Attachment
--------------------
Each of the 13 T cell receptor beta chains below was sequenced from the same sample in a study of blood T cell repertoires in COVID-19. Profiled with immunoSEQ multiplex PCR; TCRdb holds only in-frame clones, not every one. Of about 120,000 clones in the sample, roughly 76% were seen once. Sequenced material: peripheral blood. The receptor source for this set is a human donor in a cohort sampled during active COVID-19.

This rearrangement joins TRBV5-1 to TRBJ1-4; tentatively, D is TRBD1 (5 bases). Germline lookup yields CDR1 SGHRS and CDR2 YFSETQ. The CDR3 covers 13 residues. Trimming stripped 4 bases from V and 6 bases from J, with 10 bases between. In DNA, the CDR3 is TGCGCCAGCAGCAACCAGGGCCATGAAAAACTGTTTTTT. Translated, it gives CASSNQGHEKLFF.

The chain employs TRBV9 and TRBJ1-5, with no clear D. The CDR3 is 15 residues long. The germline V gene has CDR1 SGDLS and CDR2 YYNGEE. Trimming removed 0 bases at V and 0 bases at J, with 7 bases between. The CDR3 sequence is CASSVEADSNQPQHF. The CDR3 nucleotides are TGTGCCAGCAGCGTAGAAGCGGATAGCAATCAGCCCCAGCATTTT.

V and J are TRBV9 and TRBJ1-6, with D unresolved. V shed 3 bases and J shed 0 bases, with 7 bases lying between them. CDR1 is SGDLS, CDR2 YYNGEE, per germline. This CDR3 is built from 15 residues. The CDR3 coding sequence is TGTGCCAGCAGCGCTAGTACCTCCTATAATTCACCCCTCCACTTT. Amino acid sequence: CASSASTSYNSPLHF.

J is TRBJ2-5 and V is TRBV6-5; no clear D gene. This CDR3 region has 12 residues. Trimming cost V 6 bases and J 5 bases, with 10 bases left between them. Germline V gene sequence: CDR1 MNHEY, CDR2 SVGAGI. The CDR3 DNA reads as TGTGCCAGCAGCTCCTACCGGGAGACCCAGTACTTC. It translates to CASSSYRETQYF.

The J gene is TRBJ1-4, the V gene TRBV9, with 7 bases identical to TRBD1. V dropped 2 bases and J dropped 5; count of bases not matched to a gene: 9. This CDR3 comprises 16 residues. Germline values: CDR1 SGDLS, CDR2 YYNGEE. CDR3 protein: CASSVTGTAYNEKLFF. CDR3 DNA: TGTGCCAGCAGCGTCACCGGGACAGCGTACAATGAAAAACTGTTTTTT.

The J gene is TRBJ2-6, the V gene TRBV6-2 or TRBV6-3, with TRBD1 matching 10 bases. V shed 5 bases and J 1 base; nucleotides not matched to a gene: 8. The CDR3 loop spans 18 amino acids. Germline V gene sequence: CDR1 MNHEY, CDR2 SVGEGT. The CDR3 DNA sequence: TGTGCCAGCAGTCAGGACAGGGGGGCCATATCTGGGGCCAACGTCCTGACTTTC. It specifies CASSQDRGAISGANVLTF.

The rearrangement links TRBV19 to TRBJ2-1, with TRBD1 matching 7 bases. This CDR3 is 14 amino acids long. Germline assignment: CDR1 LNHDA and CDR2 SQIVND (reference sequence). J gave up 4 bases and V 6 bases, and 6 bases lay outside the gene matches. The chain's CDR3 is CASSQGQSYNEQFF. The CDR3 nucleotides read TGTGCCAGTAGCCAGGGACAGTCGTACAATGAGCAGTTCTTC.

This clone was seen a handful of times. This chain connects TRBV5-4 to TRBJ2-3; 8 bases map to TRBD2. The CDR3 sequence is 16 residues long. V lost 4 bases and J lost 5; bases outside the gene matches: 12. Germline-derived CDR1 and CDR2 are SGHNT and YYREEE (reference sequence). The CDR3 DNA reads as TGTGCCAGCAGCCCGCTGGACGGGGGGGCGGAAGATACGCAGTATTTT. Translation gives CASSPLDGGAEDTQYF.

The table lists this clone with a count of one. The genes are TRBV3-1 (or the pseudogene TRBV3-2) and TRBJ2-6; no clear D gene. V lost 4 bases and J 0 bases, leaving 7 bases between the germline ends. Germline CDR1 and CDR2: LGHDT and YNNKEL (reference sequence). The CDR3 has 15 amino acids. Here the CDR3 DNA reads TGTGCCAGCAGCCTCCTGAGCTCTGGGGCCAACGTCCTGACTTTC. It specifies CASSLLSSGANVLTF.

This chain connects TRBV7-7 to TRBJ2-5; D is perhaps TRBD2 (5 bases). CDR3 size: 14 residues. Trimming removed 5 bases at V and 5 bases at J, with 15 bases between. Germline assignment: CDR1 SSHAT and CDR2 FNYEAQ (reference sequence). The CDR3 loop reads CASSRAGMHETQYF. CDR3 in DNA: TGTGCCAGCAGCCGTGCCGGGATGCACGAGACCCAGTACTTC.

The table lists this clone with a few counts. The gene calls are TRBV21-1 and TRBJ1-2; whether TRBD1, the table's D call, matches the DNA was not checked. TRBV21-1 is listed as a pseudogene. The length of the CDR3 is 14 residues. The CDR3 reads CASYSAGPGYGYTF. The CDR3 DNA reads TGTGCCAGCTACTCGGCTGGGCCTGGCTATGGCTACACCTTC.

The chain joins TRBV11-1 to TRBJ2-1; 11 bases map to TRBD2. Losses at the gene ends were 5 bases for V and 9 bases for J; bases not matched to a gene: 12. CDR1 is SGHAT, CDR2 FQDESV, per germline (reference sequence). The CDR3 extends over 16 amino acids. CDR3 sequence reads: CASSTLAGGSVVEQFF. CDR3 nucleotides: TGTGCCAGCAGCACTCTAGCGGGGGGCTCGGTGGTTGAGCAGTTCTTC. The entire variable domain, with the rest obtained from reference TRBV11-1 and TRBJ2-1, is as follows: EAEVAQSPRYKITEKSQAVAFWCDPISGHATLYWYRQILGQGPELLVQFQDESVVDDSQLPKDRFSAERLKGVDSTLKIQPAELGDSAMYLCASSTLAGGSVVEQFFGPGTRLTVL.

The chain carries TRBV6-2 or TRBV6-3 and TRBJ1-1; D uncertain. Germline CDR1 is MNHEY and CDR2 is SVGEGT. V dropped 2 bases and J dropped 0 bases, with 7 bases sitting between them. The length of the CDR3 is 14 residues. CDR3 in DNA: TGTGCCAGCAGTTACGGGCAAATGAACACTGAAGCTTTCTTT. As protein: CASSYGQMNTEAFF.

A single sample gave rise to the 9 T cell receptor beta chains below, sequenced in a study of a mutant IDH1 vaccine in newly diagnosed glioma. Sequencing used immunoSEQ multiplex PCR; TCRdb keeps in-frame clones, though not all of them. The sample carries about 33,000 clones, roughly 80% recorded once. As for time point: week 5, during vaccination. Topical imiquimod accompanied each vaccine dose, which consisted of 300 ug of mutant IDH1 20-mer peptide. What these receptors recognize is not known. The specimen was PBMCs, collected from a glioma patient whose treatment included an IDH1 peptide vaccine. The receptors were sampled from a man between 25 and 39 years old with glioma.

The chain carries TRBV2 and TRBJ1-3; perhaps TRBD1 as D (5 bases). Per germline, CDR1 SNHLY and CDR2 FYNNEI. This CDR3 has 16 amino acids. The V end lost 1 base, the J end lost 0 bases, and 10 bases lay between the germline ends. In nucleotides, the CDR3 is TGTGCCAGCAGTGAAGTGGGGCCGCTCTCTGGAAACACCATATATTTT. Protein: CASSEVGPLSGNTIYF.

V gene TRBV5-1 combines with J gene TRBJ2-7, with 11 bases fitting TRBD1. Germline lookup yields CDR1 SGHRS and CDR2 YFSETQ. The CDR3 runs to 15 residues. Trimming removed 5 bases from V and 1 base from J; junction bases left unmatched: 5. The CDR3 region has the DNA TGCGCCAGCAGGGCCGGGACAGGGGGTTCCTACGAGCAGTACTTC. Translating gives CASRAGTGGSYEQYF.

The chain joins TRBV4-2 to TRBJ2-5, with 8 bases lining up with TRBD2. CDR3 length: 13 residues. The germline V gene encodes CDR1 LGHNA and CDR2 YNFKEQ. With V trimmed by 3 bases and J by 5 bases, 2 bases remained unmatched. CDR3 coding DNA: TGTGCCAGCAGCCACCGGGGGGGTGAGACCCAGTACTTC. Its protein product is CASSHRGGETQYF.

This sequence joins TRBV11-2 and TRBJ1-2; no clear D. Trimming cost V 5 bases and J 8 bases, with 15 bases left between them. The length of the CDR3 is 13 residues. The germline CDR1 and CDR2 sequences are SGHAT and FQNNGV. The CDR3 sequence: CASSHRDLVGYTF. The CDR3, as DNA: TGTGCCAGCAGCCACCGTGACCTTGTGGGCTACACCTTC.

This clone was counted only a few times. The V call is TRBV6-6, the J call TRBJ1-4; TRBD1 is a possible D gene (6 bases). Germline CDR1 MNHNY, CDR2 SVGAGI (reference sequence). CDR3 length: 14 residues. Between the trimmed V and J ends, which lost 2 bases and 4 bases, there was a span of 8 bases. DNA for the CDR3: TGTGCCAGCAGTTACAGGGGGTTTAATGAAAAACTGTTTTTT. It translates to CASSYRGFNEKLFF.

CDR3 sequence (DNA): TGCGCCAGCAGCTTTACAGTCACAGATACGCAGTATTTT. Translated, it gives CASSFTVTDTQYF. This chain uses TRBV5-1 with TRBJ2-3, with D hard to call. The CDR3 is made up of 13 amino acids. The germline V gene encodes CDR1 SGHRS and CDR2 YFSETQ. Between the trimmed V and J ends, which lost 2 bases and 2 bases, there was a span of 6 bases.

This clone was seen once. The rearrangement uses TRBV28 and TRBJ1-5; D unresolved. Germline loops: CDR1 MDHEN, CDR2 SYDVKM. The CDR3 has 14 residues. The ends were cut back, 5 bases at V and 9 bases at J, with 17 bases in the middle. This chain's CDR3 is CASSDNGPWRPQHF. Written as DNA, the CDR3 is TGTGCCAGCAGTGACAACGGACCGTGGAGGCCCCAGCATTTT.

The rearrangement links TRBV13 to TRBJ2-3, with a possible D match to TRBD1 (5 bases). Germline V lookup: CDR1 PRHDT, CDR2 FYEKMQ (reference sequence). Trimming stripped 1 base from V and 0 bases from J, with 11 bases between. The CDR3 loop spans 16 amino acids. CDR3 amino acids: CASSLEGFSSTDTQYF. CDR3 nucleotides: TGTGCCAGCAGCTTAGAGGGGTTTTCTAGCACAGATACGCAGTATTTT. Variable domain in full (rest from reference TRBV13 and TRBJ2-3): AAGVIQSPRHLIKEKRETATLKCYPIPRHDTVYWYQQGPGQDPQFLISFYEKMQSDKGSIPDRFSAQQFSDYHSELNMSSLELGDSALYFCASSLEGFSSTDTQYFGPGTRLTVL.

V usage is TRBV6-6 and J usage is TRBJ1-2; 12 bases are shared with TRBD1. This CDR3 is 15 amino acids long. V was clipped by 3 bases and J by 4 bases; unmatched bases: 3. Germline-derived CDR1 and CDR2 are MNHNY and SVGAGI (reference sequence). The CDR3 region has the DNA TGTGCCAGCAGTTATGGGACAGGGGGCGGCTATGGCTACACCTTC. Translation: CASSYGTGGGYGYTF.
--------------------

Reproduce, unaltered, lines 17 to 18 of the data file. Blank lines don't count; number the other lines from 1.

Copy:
V gene TRBV5-1 combines with J gene TRBJ2-7, with 11 bases fitting TRBD1. Germline lookup yields CDR1 SGHRS and CDR2 YFSETQ. The CDR3 runs to 15 residues. Trimming removed 5 bases from V and 1 base from J; junction bases left unmatched: 5. The CDR3 region has the DNA TGCGCCAGCAGGGCCGGGACAGGGGGTTCCTACGAGCAGTACTTC. Translating gives CASRAGTGGSYEQYF.

The chain joins TRBV4-2 to TRBJ2-5, with 8 bases lining up with TRBD2. CDR3 length: 13 residues. The germline V gene encodes CDR1 LGHNA and CDR2 YNFKEQ. With V trimmed by 3 bases and J by 5 bases, 2 bases remained unmatched. CDR3 coding DNA: TGTGCCAGCAGCCACCGGGGGGGTGAGACCCAGTACTTC. Its protein product is CASSHRGGETQYF.